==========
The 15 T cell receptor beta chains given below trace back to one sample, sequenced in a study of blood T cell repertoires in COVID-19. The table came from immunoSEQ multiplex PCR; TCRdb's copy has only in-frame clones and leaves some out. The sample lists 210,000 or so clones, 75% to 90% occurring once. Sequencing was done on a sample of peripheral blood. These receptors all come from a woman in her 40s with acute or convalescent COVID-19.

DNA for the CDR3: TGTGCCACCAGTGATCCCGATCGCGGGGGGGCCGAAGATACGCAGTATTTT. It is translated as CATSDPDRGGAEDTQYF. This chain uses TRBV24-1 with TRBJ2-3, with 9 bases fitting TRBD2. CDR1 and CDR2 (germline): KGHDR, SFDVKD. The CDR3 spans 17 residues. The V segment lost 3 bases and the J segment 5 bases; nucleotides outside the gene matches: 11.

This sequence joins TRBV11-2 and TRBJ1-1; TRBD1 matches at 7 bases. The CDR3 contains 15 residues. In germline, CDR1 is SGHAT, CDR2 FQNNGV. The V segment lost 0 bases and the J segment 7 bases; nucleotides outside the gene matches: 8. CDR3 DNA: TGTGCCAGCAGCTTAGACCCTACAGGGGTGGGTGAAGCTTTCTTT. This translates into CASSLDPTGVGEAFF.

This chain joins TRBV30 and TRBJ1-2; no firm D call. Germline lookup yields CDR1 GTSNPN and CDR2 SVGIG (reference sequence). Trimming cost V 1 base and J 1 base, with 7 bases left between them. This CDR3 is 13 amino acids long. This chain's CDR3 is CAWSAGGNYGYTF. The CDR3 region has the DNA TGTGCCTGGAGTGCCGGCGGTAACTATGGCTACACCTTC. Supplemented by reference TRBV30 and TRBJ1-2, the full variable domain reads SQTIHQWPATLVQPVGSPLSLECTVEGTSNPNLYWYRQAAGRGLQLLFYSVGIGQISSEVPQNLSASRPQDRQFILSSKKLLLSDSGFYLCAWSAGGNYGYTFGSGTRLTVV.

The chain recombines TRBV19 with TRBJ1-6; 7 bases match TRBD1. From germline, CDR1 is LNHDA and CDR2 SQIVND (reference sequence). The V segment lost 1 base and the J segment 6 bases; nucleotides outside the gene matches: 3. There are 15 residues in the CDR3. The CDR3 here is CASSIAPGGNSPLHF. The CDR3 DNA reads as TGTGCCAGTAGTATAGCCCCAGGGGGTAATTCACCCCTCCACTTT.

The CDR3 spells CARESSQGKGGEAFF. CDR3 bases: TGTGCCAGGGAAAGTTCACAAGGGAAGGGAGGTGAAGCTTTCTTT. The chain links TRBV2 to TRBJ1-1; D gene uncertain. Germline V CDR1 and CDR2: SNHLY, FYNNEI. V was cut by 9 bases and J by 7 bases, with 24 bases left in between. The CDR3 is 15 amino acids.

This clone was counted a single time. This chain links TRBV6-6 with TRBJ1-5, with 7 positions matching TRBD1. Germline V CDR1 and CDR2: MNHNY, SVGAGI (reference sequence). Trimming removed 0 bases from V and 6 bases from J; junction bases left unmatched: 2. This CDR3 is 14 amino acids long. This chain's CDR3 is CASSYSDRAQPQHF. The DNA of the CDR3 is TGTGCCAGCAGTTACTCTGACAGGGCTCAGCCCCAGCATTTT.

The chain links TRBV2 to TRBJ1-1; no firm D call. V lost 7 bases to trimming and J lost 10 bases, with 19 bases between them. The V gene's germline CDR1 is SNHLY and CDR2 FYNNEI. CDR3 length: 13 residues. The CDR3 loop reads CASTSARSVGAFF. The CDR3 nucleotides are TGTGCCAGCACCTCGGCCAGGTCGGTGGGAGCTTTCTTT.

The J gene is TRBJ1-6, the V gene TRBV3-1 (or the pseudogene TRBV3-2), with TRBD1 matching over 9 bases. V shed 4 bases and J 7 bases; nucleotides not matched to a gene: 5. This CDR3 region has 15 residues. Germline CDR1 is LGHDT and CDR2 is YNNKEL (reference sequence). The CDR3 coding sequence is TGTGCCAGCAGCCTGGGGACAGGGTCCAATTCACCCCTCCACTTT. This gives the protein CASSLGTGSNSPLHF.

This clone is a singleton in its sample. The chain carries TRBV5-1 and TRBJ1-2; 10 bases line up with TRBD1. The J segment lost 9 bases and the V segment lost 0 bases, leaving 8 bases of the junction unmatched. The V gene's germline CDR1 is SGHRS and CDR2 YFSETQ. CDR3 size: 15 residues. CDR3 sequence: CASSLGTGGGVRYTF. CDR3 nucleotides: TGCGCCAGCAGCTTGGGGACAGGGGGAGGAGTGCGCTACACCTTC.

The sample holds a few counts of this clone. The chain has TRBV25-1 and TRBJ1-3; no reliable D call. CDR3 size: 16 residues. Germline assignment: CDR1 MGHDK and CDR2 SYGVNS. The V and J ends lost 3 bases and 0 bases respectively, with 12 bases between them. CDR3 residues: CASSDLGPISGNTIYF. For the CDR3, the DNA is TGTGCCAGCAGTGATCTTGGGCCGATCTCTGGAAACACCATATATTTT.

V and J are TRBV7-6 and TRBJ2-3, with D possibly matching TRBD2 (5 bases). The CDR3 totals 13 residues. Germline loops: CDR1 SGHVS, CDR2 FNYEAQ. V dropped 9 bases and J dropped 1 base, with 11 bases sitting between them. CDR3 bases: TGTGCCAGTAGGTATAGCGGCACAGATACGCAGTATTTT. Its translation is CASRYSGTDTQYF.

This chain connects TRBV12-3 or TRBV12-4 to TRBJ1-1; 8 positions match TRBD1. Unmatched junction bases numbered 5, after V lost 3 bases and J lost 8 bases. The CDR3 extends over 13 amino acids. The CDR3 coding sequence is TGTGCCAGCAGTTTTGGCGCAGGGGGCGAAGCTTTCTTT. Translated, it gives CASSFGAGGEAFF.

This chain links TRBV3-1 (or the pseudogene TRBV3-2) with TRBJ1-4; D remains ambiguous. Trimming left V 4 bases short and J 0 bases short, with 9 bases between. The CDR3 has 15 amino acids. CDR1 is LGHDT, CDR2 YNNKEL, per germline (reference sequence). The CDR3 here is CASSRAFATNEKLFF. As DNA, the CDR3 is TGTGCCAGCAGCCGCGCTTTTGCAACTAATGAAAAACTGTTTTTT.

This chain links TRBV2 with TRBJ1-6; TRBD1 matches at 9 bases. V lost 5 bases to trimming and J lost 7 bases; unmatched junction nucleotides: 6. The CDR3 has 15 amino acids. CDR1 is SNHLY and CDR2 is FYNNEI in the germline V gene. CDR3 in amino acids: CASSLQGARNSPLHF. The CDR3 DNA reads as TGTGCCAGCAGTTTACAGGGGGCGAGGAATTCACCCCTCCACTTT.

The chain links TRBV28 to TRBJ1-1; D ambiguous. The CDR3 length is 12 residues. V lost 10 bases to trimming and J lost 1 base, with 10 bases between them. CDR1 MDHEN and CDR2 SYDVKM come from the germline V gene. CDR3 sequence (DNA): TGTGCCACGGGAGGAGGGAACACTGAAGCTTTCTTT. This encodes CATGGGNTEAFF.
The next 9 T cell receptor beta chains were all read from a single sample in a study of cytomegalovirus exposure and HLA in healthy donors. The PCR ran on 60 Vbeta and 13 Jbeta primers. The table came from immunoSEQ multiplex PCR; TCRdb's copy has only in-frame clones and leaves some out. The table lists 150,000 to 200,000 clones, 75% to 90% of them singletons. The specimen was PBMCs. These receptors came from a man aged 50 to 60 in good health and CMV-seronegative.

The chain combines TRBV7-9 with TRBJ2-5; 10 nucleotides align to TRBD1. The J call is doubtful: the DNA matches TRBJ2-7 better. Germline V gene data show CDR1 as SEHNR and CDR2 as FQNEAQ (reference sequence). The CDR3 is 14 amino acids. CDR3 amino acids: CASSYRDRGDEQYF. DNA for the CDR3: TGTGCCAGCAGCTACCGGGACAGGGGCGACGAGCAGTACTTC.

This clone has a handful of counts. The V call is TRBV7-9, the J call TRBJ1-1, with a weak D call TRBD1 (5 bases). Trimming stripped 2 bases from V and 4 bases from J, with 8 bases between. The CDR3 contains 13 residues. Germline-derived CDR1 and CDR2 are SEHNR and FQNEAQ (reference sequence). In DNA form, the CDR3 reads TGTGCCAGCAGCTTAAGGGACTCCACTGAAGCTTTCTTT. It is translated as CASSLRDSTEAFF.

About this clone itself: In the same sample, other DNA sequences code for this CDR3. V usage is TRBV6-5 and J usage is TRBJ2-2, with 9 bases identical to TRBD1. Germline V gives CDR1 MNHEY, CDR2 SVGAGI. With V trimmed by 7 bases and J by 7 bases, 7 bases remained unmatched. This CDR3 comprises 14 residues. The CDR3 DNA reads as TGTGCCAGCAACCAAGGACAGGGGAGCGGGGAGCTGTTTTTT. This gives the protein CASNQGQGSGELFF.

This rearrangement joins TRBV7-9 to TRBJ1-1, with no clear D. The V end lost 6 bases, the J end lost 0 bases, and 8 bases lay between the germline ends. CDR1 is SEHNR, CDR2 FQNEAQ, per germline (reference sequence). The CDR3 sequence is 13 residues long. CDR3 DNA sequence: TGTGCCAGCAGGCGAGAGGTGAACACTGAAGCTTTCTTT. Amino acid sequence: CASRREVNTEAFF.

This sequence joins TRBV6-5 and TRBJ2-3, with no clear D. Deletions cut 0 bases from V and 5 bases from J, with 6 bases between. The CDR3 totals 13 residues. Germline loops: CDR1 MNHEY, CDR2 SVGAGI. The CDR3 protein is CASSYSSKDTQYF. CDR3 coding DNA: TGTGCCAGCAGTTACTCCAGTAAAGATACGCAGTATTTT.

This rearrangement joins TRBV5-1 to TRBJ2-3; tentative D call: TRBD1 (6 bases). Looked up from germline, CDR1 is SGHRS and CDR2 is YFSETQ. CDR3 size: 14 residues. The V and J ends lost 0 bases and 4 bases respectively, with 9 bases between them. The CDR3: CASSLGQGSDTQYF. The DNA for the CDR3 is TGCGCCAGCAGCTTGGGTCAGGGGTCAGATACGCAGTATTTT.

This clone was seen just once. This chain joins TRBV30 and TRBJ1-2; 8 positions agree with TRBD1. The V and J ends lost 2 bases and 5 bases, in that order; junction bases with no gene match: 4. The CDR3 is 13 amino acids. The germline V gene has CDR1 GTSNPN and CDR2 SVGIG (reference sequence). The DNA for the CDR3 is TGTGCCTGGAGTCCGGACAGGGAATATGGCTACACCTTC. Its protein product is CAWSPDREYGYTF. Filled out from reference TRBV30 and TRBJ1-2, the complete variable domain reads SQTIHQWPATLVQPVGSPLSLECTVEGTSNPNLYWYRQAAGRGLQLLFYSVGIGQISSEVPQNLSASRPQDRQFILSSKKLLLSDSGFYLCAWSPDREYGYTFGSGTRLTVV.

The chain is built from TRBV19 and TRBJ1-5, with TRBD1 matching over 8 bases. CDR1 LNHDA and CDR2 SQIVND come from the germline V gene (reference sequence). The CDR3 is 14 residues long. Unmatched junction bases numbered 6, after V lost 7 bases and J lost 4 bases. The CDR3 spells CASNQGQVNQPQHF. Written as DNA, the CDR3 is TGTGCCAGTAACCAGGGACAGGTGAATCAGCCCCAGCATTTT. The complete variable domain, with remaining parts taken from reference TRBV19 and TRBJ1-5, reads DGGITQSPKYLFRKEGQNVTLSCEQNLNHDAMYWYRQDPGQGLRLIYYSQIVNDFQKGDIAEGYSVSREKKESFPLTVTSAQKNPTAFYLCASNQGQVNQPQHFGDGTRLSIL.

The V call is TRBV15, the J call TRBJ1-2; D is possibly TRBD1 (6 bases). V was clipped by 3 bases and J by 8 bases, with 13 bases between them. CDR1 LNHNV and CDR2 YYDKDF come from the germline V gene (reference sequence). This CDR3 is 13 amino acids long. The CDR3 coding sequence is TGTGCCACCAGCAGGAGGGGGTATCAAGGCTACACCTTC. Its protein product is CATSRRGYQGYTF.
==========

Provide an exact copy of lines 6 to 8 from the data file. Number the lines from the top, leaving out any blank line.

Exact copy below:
The CDR3 spells CARESSQGKGGEAFF. CDR3 bases: TGTGCCAGGGAAAGTTCACAAGGGAAGGGAGGTGAAGCTTTCTTT. The chain links TRBV2 to TRBJ1-1; D gene uncertain. Germline V CDR1 and CDR2: SNHLY, FYNNEI. V was cut by 9 bases and J by 7 bases, with 24 bases left in between. The CDR3 is 15 amino acids.

This clone was counted a single time. This chain links TRBV6-6 with TRBJ1-5, with 7 positions matching TRBD1. Germline V CDR1 and CDR2: MNHNY, SVGAGI (reference sequence). Trimming removed 0 bases from V and 6 bases from J; junction bases left unmatched: 2. This CDR3 is 14 amino acids long. This chain's CDR3 is CASSYSDRAQPQHF. The DNA of the CDR3 is TGTGCCAGCAGTTACTCTGACAGGGCTCAGCCCCAGCATTTT.

The chain links TRBV2 to TRBJ1-1; no firm D call. V lost 7 bases to trimming and J lost 10 bases, with 19 bases between them. The V gene's germline CDR1 is SNHLY and CDR2 FYNNEI. CDR3 length: 13 residues. The CDR3 loop reads CASTSARSVGAFF. The CDR3 nucleotides are TGTGCCAGCACCTCGGCCAGGTCGGTGGGAGCTTTCTTT.